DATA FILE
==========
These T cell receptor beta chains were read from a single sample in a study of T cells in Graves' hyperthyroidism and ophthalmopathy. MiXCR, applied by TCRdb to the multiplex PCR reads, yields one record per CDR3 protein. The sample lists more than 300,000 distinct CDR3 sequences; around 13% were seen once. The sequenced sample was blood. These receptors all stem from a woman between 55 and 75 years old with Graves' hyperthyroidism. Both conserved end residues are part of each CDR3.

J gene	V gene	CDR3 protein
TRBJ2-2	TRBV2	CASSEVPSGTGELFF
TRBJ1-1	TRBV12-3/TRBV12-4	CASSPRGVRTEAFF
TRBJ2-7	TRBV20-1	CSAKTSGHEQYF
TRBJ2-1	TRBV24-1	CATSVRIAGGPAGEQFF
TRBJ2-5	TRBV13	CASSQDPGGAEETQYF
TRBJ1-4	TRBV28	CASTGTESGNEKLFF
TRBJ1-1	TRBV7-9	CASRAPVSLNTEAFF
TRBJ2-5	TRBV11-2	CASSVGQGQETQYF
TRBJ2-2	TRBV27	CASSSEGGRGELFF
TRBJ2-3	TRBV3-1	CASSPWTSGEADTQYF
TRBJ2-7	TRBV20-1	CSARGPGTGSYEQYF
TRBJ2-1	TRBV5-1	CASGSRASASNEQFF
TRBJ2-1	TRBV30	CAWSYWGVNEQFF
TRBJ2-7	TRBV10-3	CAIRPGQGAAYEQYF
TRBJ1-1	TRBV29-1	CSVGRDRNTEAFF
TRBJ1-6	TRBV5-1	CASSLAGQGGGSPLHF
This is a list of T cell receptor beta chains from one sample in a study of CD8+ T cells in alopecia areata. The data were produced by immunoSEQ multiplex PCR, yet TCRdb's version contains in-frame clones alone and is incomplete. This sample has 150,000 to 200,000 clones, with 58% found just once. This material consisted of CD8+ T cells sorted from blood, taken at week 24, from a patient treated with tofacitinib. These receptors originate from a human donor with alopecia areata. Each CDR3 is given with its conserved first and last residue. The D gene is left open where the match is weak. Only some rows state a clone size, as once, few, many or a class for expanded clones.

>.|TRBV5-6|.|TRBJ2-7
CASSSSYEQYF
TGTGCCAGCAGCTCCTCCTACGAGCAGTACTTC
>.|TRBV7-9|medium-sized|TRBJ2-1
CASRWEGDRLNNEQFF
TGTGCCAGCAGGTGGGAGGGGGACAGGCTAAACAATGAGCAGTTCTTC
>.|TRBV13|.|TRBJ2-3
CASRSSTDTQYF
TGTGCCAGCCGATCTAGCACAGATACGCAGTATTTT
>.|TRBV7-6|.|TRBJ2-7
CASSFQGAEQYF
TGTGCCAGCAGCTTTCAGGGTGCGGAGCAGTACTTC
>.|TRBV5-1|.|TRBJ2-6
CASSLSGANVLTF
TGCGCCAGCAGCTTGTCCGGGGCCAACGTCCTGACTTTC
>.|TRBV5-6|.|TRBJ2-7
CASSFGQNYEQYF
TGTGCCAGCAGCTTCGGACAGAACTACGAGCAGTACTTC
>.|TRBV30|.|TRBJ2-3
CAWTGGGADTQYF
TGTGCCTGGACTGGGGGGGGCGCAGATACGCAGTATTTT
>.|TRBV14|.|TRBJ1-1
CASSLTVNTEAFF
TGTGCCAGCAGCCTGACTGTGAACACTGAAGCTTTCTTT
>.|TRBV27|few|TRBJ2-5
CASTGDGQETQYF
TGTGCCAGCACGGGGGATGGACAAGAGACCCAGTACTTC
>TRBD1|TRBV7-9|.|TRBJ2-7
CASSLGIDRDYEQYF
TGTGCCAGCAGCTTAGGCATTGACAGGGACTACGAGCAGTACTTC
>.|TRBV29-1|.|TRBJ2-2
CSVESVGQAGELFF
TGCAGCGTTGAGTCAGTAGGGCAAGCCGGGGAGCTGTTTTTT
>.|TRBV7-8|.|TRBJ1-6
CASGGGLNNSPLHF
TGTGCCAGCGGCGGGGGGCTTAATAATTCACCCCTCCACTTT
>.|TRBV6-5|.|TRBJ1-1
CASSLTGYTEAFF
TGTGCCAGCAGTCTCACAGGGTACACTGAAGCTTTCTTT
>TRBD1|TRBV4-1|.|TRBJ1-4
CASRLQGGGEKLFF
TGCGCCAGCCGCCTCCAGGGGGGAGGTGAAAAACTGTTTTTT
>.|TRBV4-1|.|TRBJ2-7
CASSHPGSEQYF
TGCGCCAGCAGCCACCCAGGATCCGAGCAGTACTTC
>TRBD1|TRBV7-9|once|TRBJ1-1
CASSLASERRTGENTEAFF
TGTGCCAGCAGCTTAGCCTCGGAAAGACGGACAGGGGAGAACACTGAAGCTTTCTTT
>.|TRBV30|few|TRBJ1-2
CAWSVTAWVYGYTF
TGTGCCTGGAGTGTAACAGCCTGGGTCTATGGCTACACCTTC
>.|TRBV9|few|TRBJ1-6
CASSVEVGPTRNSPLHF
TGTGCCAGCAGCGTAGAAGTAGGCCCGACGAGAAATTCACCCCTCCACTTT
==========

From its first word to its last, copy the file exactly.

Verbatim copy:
These T cell receptor beta chains were read from a single sample in a study of T cells in Graves' hyperthyroidism and ophthalmopathy. MiXCR, applied by TCRdb to the multiplex PCR reads, yields one record per CDR3 protein. The sample lists more than 300,000 distinct CDR3 sequences; around 13% were seen once. The sequenced sample was blood. These receptors all stem from a woman between 55 and 75 years old with Graves' hyperthyroidism. Both conserved end residues are part of each CDR3.

J gene	V gene	CDR3 protein
TRBJ2-2	TRBV2	CASSEVPSGTGELFF
TRBJ1-1	TRBV12-3/TRBV12-4	CASSPRGVRTEAFF
TRBJ2-7	TRBV20-1	CSAKTSGHEQYF
TRBJ2-1	TRBV24-1	CATSVRIAGGPAGEQFF
TRBJ2-5	TRBV13	CASSQDPGGAEETQYF
TRBJ1-4	TRBV28	CASTGTESGNEKLFF
TRBJ1-1	TRBV7-9	CASRAPVSLNTEAFF
TRBJ2-5	TRBV11-2	CASSVGQGQETQYF
TRBJ2-2	TRBV27	CASSSEGGRGELFF
TRBJ2-3	TRBV3-1	CASSPWTSGEADTQYF
TRBJ2-7	TRBV20-1	CSARGPGTGSYEQYF
TRBJ2-1	TRBV5-1	CASGSRASASNEQFF
TRBJ2-1	TRBV30	CAWSYWGVNEQFF
TRBJ2-7	TRBV10-3	CAIRPGQGAAYEQYF
TRBJ1-1	TRBV29-1	CSVGRDRNTEAFF
TRBJ1-6	TRBV5-1	CASSLAGQGGGSPLHF
This is a list of T cell receptor beta chains from one sample in a study of CD8+ T cells in alopecia areata. The data were produced by immunoSEQ multiplex PCR, yet TCRdb's version contains in-frame clones alone and is incomplete. This sample has 150,000 to 200,000 clones, with 58% found just once. This material consisted of CD8+ T cells sorted from blood, taken at week 24, from a patient treated with tofacitinib. These receptors originate from a human donor with alopecia areata. Each CDR3 is given with its conserved first and last residue. The D gene is left open where the match is weak. Only some rows state a clone size, as once, few, many or a class for expanded clones.

>.|TRBV5-6|.|TRBJ2-7
CASSSSYEQYF
TGTGCCAGCAGCTCCTCCTACGAGCAGTACTTC
>.|TRBV7-9|medium-sized|TRBJ2-1
CASRWEGDRLNNEQFF
TGTGCCAGCAGGTGGGAGGGGGACAGGCTAAACAATGAGCAGTTCTTC
>.|TRBV13|.|TRBJ2-3
CASRSSTDTQYF
TGTGCCAGCCGATCTAGCACAGATACGCAGTATTTT
>.|TRBV7-6|.|TRBJ2-7
CASSFQGAEQYF
TGTGCCAGCAGCTTTCAGGGTGCGGAGCAGTACTTC
>.|TRBV5-1|.|TRBJ2-6
CASSLSGANVLTF
TGCGCCAGCAGCTTGTCCGGGGCCAACGTCCTGACTTTC
>.|TRBV5-6|.|TRBJ2-7
CASSFGQNYEQYF
TGTGCCAGCAGCTTCGGACAGAACTACGAGCAGTACTTC
>.|TRBV30|.|TRBJ2-3
CAWTGGGADTQYF
TGTGCCTGGACTGGGGGGGGCGCAGATACGCAGTATTTT
>.|TRBV14|.|TRBJ1-1
CASSLTVNTEAFF
TGTGCCAGCAGCCTGACTGTGAACACTGAAGCTTTCTTT
>.|TRBV27|few|TRBJ2-5
CASTGDGQETQYF
TGTGCCAGCACGGGGGATGGACAAGAGACCCAGTACTTC
>TRBD1|TRBV7-9|.|TRBJ2-7
CASSLGIDRDYEQYF
TGTGCCAGCAGCTTAGGCATTGACAGGGACTACGAGCAGTACTTC
>.|TRBV29-1|.|TRBJ2-2
CSVESVGQAGELFF
TGCAGCGTTGAGTCAGTAGGGCAAGCCGGGGAGCTGTTTTTT
>.|TRBV7-8|.|TRBJ1-6
CASGGGLNNSPLHF
TGTGCCAGCGGCGGGGGGCTTAATAATTCACCCCTCCACTTT
>.|TRBV6-5|.|TRBJ1-1
CASSLTGYTEAFF
TGTGCCAGCAGTCTCACAGGGTACACTGAAGCTTTCTTT
>TRBD1|TRBV4-1|.|TRBJ1-4
CASRLQGGGEKLFF
TGCGCCAGCCGCCTCCAGGGGGGAGGTGAAAAACTGTTTTTT
>.|TRBV4-1|.|TRBJ2-7
CASSHPGSEQYF
TGCGCCAGCAGCCACCCAGGATCCGAGCAGTACTTC
>TRBD1|TRBV7-9|once|TRBJ1-1
CASSLASERRTGENTEAFF
TGTGCCAGCAGCTTAGCCTCGGAAAGACGGACAGGGGAGAACACTGAAGCTTTCTTT
>.|TRBV30|few|TRBJ1-2
CAWSVTAWVYGYTF
TGTGCCTGGAGTGTAACAGCCTGGGTCTATGGCTACACCTTC
>.|TRBV9|few|TRBJ1-6
CASSVEVGPTRNSPLHF
TGTGCCAGCAGCGTAGAAGTAGGCCCGACGAGAAATTCACCCCTCCACTTT